National Catholic Reporter board divests company from fossil fuels

A banner celebrating the National Catholic Reporter’s 50th anniversary is seen on the company’s headquarters in Kansas City, Missouri. (NCR photo/Teresa Malcolm)

The National Catholic Reporter Publishing Company has separated its multimillion-dollar investment portfolio from financial holdings in the fossil fuel sector.

The decision to divest was approved unanimously by the NCR board of directors during its May 21 meeting, when the board for the 57-year-old independent nonprofit news publication ratified a revised investment policy statement for its $12.7 million endowment fund. The policy went into effect July 1.

Added to those guidelines was a new socially responsible investment screen against companies whose primary business involves the exploration or extraction of all forms of coal, oil and natural gas. It also stated the board’s finance committee will encourage its portfolio managers to pursue investments in renewable energy. Previously, the policy had included screens against investments in abortifacients, tobacco and weapons.

“I see the board’s decision as another ‘step’ in the journey that Pope Francis has invited all of us to take in the efforts needed to care for our common home, the Earth,” board chairman Jim Purcell told EarthBeat. He added it was part of a recognition by the board that climate change is among the major issues facing the world today, “if not at the top of the list.”

The policy screen against fossil fuels references both the pope’s encyclical “Laudato Si’, on Care for Our Common Home” and “Journeying Towards Care for Our Common Home,” a document issued by several Vatican offices in June 2020 outlining ways to implement the encyclical, including a section on finances that recommends fossil fuel divestment.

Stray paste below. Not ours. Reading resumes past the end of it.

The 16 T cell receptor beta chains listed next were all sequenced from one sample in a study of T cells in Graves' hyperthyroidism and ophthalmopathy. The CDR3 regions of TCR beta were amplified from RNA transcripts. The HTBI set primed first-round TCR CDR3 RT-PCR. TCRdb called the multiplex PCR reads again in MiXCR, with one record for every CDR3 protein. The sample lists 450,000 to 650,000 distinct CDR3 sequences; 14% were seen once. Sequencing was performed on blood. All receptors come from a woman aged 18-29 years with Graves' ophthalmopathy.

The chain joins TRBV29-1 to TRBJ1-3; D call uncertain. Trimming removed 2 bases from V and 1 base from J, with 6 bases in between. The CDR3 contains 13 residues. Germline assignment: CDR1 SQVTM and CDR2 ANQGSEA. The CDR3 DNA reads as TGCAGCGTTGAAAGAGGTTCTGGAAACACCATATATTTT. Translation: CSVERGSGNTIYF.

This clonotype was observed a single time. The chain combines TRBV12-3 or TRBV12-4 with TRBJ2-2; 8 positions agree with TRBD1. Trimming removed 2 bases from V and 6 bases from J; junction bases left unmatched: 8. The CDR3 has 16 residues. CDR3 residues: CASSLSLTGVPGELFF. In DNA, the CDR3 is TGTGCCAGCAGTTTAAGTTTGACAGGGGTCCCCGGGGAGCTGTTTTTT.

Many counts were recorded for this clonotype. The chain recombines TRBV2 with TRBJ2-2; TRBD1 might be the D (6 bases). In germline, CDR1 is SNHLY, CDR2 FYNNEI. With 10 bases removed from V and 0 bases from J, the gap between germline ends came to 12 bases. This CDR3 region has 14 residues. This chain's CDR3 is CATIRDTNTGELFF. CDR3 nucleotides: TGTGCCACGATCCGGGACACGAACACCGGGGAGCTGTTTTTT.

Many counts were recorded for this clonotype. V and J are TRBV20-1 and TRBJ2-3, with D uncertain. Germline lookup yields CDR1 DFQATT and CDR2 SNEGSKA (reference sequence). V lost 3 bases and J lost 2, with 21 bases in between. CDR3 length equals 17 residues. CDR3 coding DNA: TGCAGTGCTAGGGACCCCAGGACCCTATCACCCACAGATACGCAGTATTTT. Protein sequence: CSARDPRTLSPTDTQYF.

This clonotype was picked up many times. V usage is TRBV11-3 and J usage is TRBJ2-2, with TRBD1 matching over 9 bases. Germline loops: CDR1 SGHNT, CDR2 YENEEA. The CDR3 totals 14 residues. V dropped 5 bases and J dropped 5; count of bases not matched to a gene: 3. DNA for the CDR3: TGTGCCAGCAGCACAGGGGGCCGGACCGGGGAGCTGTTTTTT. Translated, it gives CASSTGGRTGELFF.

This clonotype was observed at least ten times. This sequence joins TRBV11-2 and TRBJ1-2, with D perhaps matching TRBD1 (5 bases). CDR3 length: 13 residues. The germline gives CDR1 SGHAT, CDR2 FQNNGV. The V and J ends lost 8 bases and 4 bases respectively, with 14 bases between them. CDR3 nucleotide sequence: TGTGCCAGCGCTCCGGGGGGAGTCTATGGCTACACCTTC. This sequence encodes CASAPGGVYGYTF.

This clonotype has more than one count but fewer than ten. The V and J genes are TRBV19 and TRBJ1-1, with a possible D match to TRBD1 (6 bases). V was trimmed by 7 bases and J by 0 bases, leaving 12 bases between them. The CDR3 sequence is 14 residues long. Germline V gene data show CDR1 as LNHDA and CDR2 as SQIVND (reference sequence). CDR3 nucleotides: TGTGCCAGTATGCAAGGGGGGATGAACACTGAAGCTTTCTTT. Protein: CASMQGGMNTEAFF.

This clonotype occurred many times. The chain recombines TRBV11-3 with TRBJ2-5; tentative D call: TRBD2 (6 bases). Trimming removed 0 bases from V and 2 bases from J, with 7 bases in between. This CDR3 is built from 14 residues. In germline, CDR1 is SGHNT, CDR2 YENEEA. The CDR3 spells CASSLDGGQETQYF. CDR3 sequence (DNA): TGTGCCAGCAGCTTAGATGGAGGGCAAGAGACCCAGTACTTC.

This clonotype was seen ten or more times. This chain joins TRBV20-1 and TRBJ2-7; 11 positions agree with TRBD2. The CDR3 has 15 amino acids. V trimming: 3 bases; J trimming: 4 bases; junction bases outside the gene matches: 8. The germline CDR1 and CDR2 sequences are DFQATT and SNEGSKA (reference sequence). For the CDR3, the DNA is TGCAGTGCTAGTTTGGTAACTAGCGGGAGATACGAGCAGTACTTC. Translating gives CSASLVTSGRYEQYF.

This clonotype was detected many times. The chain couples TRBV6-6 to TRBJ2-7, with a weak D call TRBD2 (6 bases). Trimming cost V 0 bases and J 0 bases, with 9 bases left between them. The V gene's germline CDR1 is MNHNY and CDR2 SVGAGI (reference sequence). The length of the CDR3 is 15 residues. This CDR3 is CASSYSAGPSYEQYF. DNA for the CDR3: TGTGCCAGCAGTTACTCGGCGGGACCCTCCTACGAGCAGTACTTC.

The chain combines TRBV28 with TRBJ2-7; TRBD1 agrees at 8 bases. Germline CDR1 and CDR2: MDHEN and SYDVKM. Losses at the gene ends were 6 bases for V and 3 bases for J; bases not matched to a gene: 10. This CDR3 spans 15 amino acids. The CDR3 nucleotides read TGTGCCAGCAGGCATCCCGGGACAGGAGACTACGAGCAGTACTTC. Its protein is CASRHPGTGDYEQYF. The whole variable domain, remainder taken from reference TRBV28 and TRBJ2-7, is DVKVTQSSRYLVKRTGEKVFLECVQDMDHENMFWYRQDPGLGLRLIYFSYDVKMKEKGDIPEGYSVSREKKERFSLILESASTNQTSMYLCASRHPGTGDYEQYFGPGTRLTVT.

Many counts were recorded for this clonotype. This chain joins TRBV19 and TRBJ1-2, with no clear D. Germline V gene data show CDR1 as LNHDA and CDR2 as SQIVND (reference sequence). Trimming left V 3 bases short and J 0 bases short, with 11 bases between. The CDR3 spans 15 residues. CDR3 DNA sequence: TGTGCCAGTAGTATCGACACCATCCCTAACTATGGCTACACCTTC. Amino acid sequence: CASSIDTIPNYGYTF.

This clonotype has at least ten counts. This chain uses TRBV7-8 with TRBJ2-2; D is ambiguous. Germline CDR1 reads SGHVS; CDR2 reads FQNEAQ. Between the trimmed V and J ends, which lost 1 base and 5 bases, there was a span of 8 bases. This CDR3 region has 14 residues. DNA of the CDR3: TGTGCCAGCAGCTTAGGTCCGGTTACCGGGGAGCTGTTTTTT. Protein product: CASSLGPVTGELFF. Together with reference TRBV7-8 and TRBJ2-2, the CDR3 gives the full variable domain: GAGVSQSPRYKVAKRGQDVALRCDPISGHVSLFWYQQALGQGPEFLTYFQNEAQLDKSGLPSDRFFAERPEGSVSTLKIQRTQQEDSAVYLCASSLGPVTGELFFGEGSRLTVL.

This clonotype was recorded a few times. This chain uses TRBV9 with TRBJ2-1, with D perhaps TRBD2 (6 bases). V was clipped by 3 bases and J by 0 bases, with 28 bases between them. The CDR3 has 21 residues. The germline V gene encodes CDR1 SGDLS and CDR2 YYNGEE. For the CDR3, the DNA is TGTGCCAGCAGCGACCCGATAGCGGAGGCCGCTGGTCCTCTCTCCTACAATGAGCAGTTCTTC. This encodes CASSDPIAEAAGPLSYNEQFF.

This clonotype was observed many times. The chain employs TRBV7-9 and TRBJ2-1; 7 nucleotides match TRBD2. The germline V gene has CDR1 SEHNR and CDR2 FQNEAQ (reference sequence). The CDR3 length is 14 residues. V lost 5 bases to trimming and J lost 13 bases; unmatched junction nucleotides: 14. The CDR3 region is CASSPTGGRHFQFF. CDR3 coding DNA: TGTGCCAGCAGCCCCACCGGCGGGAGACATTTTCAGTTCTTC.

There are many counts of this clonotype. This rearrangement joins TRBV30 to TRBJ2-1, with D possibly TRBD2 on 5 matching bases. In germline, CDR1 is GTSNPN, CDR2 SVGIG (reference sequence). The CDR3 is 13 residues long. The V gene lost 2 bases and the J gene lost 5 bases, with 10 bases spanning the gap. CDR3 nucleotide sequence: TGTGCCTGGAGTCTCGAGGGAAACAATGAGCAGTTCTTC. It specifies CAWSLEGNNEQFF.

“It was time for NCR to align itself, as an institution, with the growing number of Catholic organizations that have taken the step of refusing to invest money in fossil-fuel companies,” Bill Mitchell, NCR CEO and publisher, said in a press release.

While NCR has been a leader in its reporting on the environment, dating back to coverage under longtime editor Tom Fox in the 1980s of Passionist Fr. Thomas Berry, as a company, “to be honest, we have not been out front on the question of divestment,” Mitchell said.

Mitchell said that National Catholic Reporter, as both a news operation and an institution with “Catholic” in its name, has “a particular obligation to do our best to live up to the values and standards that our faith calls for.”